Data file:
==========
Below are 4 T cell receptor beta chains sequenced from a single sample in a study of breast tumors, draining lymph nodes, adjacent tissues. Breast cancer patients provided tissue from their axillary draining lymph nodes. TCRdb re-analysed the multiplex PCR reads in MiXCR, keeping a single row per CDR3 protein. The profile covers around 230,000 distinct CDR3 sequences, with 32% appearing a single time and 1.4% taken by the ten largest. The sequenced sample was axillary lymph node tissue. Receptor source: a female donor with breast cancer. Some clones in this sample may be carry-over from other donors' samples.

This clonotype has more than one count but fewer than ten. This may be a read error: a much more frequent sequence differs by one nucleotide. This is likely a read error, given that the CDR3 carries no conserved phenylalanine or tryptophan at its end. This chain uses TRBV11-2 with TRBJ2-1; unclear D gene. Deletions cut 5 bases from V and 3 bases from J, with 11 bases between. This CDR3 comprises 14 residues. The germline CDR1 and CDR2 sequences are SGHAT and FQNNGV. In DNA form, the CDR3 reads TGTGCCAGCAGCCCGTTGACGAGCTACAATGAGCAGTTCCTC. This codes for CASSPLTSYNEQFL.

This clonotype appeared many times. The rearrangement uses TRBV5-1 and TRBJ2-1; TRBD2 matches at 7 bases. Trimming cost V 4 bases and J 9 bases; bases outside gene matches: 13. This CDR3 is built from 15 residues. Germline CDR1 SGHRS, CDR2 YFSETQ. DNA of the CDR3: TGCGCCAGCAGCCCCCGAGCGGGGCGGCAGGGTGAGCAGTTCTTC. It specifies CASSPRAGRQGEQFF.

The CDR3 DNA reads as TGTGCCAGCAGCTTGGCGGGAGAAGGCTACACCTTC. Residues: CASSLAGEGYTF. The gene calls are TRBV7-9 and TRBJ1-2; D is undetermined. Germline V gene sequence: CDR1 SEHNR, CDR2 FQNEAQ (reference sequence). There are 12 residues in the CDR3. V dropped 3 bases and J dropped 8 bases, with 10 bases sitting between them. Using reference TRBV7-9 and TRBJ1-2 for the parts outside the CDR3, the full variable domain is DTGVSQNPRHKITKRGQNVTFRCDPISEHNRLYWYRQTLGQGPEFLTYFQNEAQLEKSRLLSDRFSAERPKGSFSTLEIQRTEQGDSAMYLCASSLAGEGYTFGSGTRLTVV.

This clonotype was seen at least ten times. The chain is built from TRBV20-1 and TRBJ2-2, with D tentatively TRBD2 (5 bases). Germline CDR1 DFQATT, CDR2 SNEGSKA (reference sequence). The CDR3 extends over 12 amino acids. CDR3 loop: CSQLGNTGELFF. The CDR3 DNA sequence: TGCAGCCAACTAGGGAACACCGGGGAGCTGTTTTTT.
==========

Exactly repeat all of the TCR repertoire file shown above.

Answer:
Below are 4 T cell receptor beta chains sequenced from a single sample in a study of breast tumors, draining lymph nodes, adjacent tissues. Breast cancer patients provided tissue from their axillary draining lymph nodes. TCRdb re-analysed the multiplex PCR reads in MiXCR, keeping a single row per CDR3 protein. The profile covers around 230,000 distinct CDR3 sequences, with 32% appearing a single time and 1.4% taken by the ten largest. The sequenced sample was axillary lymph node tissue. Receptor source: a female donor with breast cancer. Some clones in this sample may be carry-over from other donors' samples.

This clonotype has more than one count but fewer than ten. This may be a read error: a much more frequent sequence differs by one nucleotide. This is likely a read error, given that the CDR3 carries no conserved phenylalanine or tryptophan at its end. This chain uses TRBV11-2 with TRBJ2-1; unclear D gene. Deletions cut 5 bases from V and 3 bases from J, with 11 bases between. This CDR3 comprises 14 residues. The germline CDR1 and CDR2 sequences are SGHAT and FQNNGV. In DNA form, the CDR3 reads TGTGCCAGCAGCCCGTTGACGAGCTACAATGAGCAGTTCCTC. This codes for CASSPLTSYNEQFL.

This clonotype appeared many times. The rearrangement uses TRBV5-1 and TRBJ2-1; TRBD2 matches at 7 bases. Trimming cost V 4 bases and J 9 bases; bases outside gene matches: 13. This CDR3 is built from 15 residues. Germline CDR1 SGHRS, CDR2 YFSETQ. DNA of the CDR3: TGCGCCAGCAGCCCCCGAGCGGGGCGGCAGGGTGAGCAGTTCTTC. It specifies CASSPRAGRQGEQFF.

The CDR3 DNA reads as TGTGCCAGCAGCTTGGCGGGAGAAGGCTACACCTTC. Residues: CASSLAGEGYTF. The gene calls are TRBV7-9 and TRBJ1-2; D is undetermined. Germline V gene sequence: CDR1 SEHNR, CDR2 FQNEAQ (reference sequence). There are 12 residues in the CDR3. V dropped 3 bases and J dropped 8 bases, with 10 bases sitting between them. Using reference TRBV7-9 and TRBJ1-2 for the parts outside the CDR3, the full variable domain is DTGVSQNPRHKITKRGQNVTFRCDPISEHNRLYWYRQTLGQGPEFLTYFQNEAQLEKSRLLSDRFSAERPKGSFSTLEIQRTEQGDSAMYLCASSLAGEGYTFGSGTRLTVV.

This clonotype was seen at least ten times. The chain is built from TRBV20-1 and TRBJ2-2, with D tentatively TRBD2 (5 bases). Germline CDR1 DFQATT, CDR2 SNEGSKA (reference sequence). The CDR3 extends over 12 amino acids. CDR3 loop: CSQLGNTGELFF. The CDR3 DNA sequence: TGCAGCCAACTAGGGAACACCGGGGAGCTGTTTTTT.